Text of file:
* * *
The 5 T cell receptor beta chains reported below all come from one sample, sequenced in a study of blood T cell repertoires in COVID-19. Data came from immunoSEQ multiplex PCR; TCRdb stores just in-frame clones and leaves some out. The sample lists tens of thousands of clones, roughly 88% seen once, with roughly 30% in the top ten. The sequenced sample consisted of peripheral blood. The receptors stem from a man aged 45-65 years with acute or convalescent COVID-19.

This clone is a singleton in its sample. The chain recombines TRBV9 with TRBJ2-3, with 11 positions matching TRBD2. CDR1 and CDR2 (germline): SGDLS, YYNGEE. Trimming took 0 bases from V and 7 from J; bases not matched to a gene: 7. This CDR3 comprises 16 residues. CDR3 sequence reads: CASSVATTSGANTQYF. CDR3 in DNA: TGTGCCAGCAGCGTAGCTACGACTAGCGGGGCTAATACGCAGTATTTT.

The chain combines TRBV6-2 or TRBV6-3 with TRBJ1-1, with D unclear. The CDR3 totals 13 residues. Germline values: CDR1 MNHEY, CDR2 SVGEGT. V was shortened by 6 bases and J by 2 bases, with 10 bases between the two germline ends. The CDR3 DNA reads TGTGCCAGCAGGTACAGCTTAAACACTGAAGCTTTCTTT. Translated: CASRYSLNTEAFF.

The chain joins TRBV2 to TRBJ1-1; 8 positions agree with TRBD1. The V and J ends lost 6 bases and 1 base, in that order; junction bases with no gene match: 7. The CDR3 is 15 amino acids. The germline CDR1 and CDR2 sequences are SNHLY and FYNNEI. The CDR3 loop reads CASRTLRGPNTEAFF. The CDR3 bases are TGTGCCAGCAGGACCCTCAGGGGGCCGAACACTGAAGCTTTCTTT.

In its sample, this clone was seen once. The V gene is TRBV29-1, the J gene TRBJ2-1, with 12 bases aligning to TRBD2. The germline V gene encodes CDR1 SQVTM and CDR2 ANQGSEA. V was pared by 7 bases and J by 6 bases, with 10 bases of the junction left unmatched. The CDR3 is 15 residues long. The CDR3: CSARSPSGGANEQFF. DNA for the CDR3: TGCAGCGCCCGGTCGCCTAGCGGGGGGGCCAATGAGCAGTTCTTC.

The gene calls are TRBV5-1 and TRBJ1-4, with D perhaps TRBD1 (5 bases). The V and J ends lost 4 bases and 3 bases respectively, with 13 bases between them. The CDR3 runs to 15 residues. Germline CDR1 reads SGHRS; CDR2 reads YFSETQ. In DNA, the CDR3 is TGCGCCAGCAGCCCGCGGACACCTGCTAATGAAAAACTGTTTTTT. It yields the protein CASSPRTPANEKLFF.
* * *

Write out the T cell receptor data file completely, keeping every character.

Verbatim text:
The 5 T cell receptor beta chains reported below all come from one sample, sequenced in a study of blood T cell repertoires in COVID-19. Data came from immunoSEQ multiplex PCR; TCRdb stores just in-frame clones and leaves some out. The sample lists tens of thousands of clones, roughly 88% seen once, with roughly 30% in the top ten. The sequenced sample consisted of peripheral blood. The receptors stem from a man aged 45-65 years with acute or convalescent COVID-19.

This clone is a singleton in its sample. The chain recombines TRBV9 with TRBJ2-3, with 11 positions matching TRBD2. CDR1 and CDR2 (germline): SGDLS, YYNGEE. Trimming took 0 bases from V and 7 from J; bases not matched to a gene: 7. This CDR3 comprises 16 residues. CDR3 sequence reads: CASSVATTSGANTQYF. CDR3 in DNA: TGTGCCAGCAGCGTAGCTACGACTAGCGGGGCTAATACGCAGTATTTT.

The chain combines TRBV6-2 or TRBV6-3 with TRBJ1-1, with D unclear. The CDR3 totals 13 residues. Germline values: CDR1 MNHEY, CDR2 SVGEGT. V was shortened by 6 bases and J by 2 bases, with 10 bases between the two germline ends. The CDR3 DNA reads TGTGCCAGCAGGTACAGCTTAAACACTGAAGCTTTCTTT. Translated: CASRYSLNTEAFF.

The chain joins TRBV2 to TRBJ1-1; 8 positions agree with TRBD1. The V and J ends lost 6 bases and 1 base, in that order; junction bases with no gene match: 7. The CDR3 is 15 amino acids. The germline CDR1 and CDR2 sequences are SNHLY and FYNNEI. The CDR3 loop reads CASRTLRGPNTEAFF. The CDR3 bases are TGTGCCAGCAGGACCCTCAGGGGGCCGAACACTGAAGCTTTCTTT.

In its sample, this clone was seen once. The V gene is TRBV29-1, the J gene TRBJ2-1, with 12 bases aligning to TRBD2. The germline V gene encodes CDR1 SQVTM and CDR2 ANQGSEA. V was pared by 7 bases and J by 6 bases, with 10 bases of the junction left unmatched. The CDR3 is 15 residues long. The CDR3: CSARSPSGGANEQFF. DNA for the CDR3: TGCAGCGCCCGGTCGCCTAGCGGGGGGGCCAATGAGCAGTTCTTC.

The gene calls are TRBV5-1 and TRBJ1-4, with D perhaps TRBD1 (5 bases). The V and J ends lost 4 bases and 3 bases respectively, with 13 bases between them. The CDR3 runs to 15 residues. Germline CDR1 reads SGHRS; CDR2 reads YFSETQ. In DNA, the CDR3 is TGCGCCAGCAGCCCGCGGACACCTGCTAATGAAAAACTGTTTTTT. It yields the protein CASSPRTPANEKLFF.